Cochlear Implants: WMU Grant Helps Hearing Impaired Children

Kalamazoo- June 25, 2010 -Imagine not being able to hear people talk clearly. Now imagine that you're a baby or a toddler.  You may never learn how to speak like other children.

With that idea in mind, the Carls Foundation of Detroit has given a $300,000 gift to the Western Michigan University Department of Speech Pathology and Audiology to provide expanded services and programs for infants and young children with hearing impairments, including those with cochlear implants, in the WMU Unified Clinics.

The number of children with hearing deficiencies is large. It is estimated that two out of every 1,000 children in the United States are born profoundly deaf, numbers that have not changed for decades. What is changing, though, is the number of those children under a year of age who are screened, diagnosed with a hearing loss and whose families are counseled regarding communication options, including hearing aids and cochlear implants.

Cochlear implants are electronic devices that mimic the function of delicate cells in the inner ear. The implants have long been endorsed for adults, but until recently their use in young children has been limited. Studies published in the last two years, however, have delivered what many experts say is conclusive evidence that the devices are safe in babies and toddlers and allow most children to develop spoken language like that of their peers.

"Once professionals determine through assessments that a baby is a candidate for an implant and the family makes that choice, early intervention services help to achieve the best speech and language outcomes," says Dr. Ann Tyler, chair of the WMU Department of Speech Pathology and Audiology. "Recent research shows quite remarkable outcomes for those implanted at the youngest ages. It is crucial, however, that the speech-language pathologists and audiologists working with these young children have received specialized training in working with this young population. This is another initiative of the grant, to educate a new cadre of professionals."

Tyler says the availability of professionals who have the expertise to program and fit cochlear implants and who can provide the necessary follow-up rehabilitation services is limited in southwest Michigan and throughout the United States. And many families can't afford the costs associated with these services.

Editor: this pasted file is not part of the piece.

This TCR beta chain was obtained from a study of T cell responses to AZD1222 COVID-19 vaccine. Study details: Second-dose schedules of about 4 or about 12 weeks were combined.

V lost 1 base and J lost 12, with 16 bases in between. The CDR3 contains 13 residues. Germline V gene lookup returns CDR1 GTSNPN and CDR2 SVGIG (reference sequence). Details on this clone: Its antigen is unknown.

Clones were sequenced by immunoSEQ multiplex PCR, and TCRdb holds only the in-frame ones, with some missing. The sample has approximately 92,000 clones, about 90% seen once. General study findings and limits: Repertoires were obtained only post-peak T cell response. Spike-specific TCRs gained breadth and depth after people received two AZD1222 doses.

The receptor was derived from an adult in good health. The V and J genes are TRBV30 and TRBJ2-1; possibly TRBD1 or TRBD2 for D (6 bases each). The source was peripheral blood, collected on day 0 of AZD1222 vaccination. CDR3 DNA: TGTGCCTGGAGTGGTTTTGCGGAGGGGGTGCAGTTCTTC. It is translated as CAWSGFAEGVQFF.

The WMU Unified Clinics will address this problem by offering programming services for cochlear implants, early intervention services for infants and children with hearing impairments and professional preparation training for speech language pathologists, audiologists and early interventionists. The Charles Van Riper Language, Speech and Hearing Clinics within the Unified Clinics currently offers many services to community residents, regardless of their ability to pay and, with the help of the Carls Foundation, will expand its services to improve communication outcomes for children with hearing loss.

William Carls, a German immigrant who made his fortune in the booming Detroit industrial scene of the early 20th century, spent a lifetime giving back to the charitable organizations he loved. More than a decade following his passing, he continues to have an impact through The Carls Foundation, located in downtown Detroit.

This isn't the first time the Carls Foundation has helped children with hearing problems in the Kalamazoo area. A foundation grant three years ago to the Charles Van Riper Language, Speech and Hearing Clinic was used to purchase equipment allowing audiology graduate students to diagnose hearing loss in infants and young children born in Kalamazoo.

Tyler notes that the strong relationship WMU has established with the Carls Foundation has developed through a mutual focus on key ingredients for improving the lives of young children with hearing impairment.

"The Carls Foundation has helped the Charles Van Riper Language, Speech and Hearing Clinic and the Department of Speech Pathology and Audiology to grow services and programs that otherwise would not have been possible and for their support, we are so grateful," Tyler says.

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